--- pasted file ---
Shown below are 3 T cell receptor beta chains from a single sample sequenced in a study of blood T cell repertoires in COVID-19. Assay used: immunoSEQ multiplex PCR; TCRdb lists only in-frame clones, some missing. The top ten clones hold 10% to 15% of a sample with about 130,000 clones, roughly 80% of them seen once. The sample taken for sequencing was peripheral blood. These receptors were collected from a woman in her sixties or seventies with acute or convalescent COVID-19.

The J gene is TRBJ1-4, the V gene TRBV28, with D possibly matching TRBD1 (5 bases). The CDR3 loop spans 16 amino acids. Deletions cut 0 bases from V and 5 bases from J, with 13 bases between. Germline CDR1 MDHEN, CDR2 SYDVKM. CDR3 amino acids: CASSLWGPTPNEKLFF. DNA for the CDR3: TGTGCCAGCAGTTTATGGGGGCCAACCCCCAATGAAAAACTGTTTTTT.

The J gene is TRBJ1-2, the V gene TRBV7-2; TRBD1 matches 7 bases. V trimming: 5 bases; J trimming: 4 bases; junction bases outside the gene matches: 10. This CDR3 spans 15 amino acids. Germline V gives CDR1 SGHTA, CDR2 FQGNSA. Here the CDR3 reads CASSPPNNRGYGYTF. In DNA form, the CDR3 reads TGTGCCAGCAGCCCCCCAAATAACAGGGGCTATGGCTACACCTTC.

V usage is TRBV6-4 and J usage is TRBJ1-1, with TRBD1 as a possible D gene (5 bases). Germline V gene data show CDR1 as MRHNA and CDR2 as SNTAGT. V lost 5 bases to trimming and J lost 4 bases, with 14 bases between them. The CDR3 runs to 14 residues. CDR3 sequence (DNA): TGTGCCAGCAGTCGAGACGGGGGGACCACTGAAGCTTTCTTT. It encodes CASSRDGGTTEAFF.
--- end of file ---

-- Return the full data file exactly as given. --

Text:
Shown below are 3 T cell receptor beta chains from a single sample sequenced in a study of blood T cell repertoires in COVID-19. Assay used: immunoSEQ multiplex PCR; TCRdb lists only in-frame clones, some missing. The top ten clones hold 10% to 15% of a sample with about 130,000 clones, roughly 80% of them seen once. The sample taken for sequencing was peripheral blood. These receptors were collected from a woman in her sixties or seventies with acute or convalescent COVID-19.

The J gene is TRBJ1-4, the V gene TRBV28, with D possibly matching TRBD1 (5 bases). The CDR3 loop spans 16 amino acids. Deletions cut 0 bases from V and 5 bases from J, with 13 bases between. Germline CDR1 MDHEN, CDR2 SYDVKM. CDR3 amino acids: CASSLWGPTPNEKLFF. DNA for the CDR3: TGTGCCAGCAGTTTATGGGGGCCAACCCCCAATGAAAAACTGTTTTTT.

The J gene is TRBJ1-2, the V gene TRBV7-2; TRBD1 matches 7 bases. V trimming: 5 bases; J trimming: 4 bases; junction bases outside the gene matches: 10. This CDR3 spans 15 amino acids. Germline V gives CDR1 SGHTA, CDR2 FQGNSA. Here the CDR3 reads CASSPPNNRGYGYTF. In DNA form, the CDR3 reads TGTGCCAGCAGCCCCCCAAATAACAGGGGCTATGGCTACACCTTC.

V usage is TRBV6-4 and J usage is TRBJ1-1, with TRBD1 as a possible D gene (5 bases). Germline V gene data show CDR1 as MRHNA and CDR2 as SNTAGT. V lost 5 bases to trimming and J lost 4 bases, with 14 bases between them. The CDR3 runs to 14 residues. CDR3 sequence (DNA): TGTGCCAGCAGTCGAGACGGGGGGACCACTGAAGCTTTCTTT. It encodes CASSRDGGTTEAFF.